• If you have worked for your boss for over a year, you should be accustomed to what his/her response will be.
    • Think through the possible responses that you will get based upon his/her reactions and be prepared to defend your points.
  • List key skill-sets that you have expertise including:
    • team leadership.
    • upper management skills.
    • computer expertise – list programs that you are particularly adept.
  • Above all, never go into an annual review without being armed with your written list of what you have accomplished and how you plan to be instrumental in growing the organization in the coming year.

After coaching my friend though these tips, she not only received a raise but also was promoted to Vice President of the company!

You too can be successful in negotiating a raise and/or promotion.  Just remember, everything is negotiable.  Be bold and be prepared to receive a “Yes” answer!

Peggy P. Edge (c) 2017

Peggy is a Certified Professional Coach who works with individuals to set career goals and objectives.  Her focus is to guide her clients to a win-win.

Business Networking

What is business networking?

Business Networking–what is it?

Is Business Networking about attending a meeting,  gathering  business cards, calling those contacts to sell them?  Absolutely not!

Many of us are sitting at our desks today trying to figure out where we are going in 2017 and how we will get there with our business.  

Let’s explore a few key points that you can work on to get started for the year.

It is: Being Passionate about Giving First.

  • Zig Ziglar wrote in Closing the Sale:  “You can get everything in life you want if you will just help enough other people get what they want.”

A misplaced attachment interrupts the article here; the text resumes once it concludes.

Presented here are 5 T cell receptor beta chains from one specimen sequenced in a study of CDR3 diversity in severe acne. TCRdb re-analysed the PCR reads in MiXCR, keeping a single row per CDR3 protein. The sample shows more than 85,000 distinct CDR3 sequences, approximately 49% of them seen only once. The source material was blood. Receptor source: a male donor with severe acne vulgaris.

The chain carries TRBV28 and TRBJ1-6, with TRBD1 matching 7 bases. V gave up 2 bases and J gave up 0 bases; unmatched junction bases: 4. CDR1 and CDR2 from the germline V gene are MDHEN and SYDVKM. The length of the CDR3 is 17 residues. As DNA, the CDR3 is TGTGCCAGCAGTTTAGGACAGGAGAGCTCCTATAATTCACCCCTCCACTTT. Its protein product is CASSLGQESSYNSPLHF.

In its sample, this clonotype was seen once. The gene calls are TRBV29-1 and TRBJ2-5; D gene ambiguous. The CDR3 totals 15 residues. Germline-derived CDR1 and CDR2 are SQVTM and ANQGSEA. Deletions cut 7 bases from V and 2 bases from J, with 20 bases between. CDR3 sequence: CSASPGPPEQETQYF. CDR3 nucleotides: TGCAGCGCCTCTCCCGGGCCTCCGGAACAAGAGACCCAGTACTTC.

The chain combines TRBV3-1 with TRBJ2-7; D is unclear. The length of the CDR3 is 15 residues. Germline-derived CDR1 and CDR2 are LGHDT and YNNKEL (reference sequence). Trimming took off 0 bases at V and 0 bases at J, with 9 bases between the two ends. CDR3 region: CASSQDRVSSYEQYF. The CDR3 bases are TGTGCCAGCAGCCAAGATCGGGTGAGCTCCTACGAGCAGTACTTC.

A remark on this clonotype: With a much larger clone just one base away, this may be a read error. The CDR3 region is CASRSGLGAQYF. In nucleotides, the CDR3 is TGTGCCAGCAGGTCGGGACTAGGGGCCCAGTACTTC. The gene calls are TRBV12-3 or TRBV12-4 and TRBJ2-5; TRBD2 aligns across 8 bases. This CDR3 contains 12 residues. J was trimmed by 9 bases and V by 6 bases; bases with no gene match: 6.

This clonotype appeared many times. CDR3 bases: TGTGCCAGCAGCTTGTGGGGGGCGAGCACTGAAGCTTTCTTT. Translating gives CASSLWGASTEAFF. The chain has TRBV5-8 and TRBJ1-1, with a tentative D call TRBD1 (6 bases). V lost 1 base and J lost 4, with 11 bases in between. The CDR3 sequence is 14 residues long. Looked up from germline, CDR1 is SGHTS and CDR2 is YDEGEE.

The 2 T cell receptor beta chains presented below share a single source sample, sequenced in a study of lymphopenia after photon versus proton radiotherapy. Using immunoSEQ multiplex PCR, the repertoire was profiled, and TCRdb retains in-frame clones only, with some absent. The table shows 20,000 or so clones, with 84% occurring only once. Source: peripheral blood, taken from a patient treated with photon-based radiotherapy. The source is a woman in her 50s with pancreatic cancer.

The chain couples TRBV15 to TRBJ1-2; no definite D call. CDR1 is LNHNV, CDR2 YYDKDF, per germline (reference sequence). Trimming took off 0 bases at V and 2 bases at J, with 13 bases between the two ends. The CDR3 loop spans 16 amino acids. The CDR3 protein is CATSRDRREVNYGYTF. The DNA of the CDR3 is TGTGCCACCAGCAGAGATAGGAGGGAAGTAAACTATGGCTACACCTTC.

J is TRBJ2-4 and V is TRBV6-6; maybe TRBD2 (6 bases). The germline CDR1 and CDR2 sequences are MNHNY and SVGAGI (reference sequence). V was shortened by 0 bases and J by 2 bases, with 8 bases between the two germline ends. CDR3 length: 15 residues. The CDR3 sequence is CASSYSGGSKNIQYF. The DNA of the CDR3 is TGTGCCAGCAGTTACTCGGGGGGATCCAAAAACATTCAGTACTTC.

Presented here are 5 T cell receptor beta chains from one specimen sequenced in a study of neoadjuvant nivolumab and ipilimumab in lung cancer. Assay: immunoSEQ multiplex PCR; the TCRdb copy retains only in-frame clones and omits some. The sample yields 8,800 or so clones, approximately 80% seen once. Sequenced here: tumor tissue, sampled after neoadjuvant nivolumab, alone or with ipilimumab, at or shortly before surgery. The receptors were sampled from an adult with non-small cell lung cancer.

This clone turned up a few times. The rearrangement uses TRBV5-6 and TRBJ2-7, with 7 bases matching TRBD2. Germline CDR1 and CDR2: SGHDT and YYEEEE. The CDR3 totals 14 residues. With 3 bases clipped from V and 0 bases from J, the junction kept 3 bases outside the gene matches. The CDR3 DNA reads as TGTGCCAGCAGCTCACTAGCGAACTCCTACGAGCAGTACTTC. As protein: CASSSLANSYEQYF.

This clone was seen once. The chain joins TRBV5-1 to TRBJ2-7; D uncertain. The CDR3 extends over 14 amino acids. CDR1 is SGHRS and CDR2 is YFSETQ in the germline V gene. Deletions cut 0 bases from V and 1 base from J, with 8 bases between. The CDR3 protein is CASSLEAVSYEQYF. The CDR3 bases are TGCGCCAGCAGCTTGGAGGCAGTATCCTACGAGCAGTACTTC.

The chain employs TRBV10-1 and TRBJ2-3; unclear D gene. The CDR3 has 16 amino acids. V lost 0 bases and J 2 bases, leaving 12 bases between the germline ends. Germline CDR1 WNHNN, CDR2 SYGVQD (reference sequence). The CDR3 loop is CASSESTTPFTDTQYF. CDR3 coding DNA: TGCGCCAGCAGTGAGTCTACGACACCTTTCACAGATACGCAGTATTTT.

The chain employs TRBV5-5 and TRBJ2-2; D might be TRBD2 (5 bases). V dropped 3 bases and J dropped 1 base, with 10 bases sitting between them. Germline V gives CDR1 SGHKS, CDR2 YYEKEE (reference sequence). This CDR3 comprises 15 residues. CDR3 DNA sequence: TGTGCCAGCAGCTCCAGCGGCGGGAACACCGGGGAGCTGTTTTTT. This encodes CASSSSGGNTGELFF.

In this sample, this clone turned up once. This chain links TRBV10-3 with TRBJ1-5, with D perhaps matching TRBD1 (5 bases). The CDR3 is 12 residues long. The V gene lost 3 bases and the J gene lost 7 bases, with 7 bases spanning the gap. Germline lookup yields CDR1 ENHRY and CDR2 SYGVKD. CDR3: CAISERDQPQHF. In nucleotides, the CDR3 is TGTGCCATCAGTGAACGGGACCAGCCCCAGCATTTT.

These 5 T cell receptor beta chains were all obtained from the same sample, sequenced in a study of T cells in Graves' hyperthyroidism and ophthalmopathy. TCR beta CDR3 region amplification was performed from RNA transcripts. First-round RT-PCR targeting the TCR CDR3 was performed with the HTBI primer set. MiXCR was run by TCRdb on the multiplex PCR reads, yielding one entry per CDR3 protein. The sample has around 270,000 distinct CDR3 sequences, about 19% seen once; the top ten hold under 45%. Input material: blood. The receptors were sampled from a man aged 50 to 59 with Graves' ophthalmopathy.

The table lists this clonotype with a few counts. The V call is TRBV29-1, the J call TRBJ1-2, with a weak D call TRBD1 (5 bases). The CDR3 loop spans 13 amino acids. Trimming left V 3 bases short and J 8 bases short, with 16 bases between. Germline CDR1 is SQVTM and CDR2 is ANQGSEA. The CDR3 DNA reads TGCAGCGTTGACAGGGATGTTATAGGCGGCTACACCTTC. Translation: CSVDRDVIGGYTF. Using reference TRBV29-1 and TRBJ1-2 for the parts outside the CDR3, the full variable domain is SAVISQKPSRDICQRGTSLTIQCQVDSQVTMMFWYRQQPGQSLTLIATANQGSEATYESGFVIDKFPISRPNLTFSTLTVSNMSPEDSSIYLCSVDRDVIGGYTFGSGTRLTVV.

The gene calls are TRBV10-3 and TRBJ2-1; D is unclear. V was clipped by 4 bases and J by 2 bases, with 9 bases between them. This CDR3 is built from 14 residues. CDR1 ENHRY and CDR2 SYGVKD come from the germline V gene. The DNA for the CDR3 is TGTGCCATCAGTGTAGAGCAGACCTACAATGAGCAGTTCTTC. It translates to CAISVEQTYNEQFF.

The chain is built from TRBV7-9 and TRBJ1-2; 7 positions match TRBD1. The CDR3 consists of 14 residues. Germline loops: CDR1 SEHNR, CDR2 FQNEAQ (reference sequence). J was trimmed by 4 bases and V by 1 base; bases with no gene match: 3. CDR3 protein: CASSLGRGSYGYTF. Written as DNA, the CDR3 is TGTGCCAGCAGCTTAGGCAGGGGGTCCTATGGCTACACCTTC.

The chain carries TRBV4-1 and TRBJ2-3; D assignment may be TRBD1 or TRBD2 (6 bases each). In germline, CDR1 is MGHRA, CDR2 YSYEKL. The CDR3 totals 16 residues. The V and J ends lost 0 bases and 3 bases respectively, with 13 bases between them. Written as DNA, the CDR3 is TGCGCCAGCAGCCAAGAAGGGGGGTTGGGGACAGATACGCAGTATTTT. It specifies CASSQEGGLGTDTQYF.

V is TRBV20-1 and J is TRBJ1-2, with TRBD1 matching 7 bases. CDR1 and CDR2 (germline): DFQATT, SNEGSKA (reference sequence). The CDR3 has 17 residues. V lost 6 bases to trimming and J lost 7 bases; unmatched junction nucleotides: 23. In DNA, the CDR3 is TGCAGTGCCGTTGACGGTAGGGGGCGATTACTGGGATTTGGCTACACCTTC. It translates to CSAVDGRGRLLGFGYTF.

• Most people have the idea that networking is all about getting referrals and sales.
  • However, networking is all about giving first.

It is: Building and Developing Synergy Partners.

  • A synergy partner is someone who is taught how to promote you and your business to others in the marketplace.
  • To build and develop an effective synergy partner, get together with your connections for a sit-down 1-1 to explain and teach them who your best prospects are, what product and service your offer and why someone would want or need your expertise.

It is: Sharing your Expertise and Talents.

  • We all have unique expertise.  Don’t be afraid to share that with others.  Sharing your expertise and talents goes back to your ability to give first.
  • Always be willing to give first.

It is: Being a Resource and Connector of people.

  • Be willing to share your connections with others.  When you give of yourself, then there is always the opportunity for someone to give back to you.

It is: Your EDGE over your Competition!

  • The marketplace is flooded with individuals who have the same products and services to offer.  Many times, the only thing that you will have that distinguishes you over your competition is your connections.

Therefore, to be effective in your networking activities if you give first; build and develop your synergy partners; share your expertise and talents; be a resource and connector of people, then, you will have earned THE EDGE over your competition!


Edge Consultants provide 1-1 personal, group coaching and in-house sales training to corporations.  If you or your sales team would be interested in an in-house and hands-on training on how to maximize these 5 key pointers, call me at 214-725-7626  or check out my website at: for more details.

Peggy P. Edge (c) 2016